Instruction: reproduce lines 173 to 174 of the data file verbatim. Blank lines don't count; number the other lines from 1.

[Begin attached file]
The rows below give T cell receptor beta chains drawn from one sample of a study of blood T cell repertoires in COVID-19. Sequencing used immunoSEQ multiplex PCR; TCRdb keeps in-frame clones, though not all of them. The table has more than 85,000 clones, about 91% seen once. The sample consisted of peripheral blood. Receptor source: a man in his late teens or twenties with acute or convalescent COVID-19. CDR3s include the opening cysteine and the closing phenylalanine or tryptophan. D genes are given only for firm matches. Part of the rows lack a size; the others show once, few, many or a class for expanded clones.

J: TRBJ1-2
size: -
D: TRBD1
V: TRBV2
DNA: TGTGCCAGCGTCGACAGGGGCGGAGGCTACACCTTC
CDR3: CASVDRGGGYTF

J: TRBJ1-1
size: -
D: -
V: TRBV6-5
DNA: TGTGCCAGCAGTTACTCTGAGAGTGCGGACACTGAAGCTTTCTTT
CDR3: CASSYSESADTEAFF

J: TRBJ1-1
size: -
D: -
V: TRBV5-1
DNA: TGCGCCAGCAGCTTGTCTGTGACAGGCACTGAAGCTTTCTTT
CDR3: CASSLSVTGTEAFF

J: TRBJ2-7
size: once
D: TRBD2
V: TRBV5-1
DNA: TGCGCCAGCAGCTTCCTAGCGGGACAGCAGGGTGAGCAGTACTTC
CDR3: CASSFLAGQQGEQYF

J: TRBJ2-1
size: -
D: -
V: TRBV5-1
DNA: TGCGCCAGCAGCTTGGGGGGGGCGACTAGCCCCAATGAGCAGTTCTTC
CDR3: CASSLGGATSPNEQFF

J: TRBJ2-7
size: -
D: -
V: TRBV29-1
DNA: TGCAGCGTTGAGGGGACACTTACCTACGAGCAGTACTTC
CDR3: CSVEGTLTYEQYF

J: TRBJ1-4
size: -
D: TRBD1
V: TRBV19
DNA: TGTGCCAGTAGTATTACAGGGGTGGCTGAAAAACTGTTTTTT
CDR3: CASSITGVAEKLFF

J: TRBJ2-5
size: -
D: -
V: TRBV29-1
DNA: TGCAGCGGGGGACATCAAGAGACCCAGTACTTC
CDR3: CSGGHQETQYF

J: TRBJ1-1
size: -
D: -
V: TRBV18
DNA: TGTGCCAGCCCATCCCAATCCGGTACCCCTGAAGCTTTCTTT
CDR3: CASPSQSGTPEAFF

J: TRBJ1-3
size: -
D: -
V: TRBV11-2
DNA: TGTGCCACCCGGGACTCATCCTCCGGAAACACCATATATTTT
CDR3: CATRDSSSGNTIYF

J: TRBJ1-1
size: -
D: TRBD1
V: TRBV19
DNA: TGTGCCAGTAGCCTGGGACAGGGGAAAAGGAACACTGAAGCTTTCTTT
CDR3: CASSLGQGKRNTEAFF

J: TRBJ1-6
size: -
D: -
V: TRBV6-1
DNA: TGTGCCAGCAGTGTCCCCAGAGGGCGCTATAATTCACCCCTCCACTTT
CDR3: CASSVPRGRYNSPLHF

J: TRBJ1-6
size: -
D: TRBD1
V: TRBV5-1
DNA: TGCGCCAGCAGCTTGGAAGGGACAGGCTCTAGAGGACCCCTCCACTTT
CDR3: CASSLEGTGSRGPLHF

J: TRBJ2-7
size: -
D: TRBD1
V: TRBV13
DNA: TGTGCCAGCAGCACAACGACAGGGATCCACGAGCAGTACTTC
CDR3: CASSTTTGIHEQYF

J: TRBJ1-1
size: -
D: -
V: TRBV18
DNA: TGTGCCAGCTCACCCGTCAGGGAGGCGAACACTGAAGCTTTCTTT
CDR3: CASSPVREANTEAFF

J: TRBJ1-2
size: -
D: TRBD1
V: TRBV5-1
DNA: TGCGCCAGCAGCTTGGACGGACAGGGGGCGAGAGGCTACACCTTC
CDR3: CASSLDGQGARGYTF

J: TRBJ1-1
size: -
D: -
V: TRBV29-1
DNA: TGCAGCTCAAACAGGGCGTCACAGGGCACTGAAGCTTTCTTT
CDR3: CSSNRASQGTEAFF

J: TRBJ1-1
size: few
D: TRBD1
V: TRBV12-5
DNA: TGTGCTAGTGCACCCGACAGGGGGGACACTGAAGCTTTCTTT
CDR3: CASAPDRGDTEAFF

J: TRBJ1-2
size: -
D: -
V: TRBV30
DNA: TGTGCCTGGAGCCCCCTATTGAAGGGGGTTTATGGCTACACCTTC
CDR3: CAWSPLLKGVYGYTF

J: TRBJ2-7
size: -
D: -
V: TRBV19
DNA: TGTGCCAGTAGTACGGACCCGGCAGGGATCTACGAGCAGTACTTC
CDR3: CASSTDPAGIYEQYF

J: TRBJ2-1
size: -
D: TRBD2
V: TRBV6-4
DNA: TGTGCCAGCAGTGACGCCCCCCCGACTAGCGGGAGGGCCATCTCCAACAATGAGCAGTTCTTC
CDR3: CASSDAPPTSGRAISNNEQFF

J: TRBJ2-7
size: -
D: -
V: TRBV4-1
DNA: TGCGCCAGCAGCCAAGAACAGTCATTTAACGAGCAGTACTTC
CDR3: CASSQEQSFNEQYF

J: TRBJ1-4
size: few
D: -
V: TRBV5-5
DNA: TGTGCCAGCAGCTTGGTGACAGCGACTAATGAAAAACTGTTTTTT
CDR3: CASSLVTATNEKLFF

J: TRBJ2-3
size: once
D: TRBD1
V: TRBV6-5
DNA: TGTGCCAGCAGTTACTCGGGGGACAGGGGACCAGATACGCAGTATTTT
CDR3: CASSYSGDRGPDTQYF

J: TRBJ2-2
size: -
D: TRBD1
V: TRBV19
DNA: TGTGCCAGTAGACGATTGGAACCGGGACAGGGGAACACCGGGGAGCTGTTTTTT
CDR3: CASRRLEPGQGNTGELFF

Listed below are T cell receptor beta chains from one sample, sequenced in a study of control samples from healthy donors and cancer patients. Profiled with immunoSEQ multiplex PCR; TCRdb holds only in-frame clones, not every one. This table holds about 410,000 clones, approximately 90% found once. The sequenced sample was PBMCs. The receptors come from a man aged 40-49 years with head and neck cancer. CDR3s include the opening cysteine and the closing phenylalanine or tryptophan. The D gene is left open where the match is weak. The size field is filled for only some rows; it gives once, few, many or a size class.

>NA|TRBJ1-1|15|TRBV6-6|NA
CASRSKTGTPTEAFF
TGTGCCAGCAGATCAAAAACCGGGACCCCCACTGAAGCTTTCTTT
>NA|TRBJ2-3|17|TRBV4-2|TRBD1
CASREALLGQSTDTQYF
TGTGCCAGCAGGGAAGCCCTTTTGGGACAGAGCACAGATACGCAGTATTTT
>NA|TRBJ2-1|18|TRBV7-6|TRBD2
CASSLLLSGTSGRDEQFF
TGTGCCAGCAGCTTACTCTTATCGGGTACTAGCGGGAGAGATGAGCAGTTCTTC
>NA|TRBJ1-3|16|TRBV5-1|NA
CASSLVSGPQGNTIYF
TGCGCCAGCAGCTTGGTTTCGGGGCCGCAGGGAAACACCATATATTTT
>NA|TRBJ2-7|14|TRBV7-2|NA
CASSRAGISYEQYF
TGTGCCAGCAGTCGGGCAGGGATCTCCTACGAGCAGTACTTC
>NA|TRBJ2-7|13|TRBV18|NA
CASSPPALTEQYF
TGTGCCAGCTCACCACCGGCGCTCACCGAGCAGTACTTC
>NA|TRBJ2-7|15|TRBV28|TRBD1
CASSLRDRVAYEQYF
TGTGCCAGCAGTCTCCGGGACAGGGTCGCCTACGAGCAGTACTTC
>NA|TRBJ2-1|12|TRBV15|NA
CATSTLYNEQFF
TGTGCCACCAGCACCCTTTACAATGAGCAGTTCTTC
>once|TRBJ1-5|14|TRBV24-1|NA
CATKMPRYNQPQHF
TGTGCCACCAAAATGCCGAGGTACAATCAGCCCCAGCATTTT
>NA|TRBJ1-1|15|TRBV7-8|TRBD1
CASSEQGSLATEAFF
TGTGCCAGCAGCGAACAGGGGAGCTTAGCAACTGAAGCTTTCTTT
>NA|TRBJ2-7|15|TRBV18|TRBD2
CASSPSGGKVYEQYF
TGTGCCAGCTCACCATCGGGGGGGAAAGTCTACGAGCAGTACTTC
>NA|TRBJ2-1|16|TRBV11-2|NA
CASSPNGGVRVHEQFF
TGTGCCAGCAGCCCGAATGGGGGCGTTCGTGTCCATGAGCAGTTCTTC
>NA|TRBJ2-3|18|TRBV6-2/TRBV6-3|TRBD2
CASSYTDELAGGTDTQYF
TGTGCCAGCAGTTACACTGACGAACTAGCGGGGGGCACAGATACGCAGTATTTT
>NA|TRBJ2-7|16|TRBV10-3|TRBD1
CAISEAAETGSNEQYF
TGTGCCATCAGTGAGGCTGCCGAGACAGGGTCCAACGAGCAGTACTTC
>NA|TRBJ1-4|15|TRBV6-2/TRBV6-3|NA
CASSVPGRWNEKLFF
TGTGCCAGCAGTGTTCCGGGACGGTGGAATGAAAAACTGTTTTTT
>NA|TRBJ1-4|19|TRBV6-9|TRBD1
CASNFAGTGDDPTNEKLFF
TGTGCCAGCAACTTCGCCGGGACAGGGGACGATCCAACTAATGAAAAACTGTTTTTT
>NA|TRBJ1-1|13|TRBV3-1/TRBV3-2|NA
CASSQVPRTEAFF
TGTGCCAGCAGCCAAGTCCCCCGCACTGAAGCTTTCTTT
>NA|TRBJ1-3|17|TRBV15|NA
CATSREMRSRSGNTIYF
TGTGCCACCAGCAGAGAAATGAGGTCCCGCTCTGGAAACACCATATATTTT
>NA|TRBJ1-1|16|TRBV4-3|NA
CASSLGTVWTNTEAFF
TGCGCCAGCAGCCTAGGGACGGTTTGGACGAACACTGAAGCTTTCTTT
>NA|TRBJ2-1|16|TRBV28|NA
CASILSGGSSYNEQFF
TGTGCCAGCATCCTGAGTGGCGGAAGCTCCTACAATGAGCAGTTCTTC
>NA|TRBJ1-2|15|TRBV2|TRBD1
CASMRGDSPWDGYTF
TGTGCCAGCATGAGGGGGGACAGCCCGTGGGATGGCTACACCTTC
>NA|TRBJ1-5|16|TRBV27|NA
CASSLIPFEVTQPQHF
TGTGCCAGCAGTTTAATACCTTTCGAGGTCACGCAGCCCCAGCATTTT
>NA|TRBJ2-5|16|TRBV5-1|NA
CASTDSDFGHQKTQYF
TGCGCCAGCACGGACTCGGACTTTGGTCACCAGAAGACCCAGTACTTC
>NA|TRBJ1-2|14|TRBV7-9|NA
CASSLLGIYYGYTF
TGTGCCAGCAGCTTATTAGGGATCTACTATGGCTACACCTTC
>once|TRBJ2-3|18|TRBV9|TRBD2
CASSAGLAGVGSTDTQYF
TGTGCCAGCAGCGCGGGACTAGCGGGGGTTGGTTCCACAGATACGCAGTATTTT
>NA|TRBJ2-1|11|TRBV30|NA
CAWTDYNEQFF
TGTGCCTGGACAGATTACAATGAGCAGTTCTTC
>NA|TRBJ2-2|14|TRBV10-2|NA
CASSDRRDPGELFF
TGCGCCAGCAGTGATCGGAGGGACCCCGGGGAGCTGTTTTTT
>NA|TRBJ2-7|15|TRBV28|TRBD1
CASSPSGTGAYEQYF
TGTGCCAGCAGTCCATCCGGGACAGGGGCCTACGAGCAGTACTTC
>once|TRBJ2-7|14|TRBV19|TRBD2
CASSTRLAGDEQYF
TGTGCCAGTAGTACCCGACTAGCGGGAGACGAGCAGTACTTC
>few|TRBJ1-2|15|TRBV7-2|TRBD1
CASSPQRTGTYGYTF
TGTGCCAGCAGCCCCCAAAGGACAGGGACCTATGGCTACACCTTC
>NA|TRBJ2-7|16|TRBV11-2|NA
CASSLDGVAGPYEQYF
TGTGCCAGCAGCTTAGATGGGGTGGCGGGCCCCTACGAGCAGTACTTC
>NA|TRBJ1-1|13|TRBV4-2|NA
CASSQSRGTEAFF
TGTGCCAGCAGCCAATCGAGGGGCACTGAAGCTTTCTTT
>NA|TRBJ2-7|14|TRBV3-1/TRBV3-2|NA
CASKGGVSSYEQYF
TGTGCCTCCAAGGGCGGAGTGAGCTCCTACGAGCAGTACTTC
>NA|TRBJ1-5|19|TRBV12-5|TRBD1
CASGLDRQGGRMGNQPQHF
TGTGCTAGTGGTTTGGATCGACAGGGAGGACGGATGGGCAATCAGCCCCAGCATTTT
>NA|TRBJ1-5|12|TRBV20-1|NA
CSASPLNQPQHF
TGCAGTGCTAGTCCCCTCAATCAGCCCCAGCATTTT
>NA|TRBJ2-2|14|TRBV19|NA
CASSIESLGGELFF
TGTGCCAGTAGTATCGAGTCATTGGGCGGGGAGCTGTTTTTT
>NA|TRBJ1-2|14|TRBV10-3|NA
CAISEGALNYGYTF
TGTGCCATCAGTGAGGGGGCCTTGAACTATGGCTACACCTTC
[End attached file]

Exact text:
TGTGCCAGCAGTCTCCGGGACAGGGTCGCCTACGAGCAGTACTTC
>NA|TRBJ2-1|12|TRBV15|NA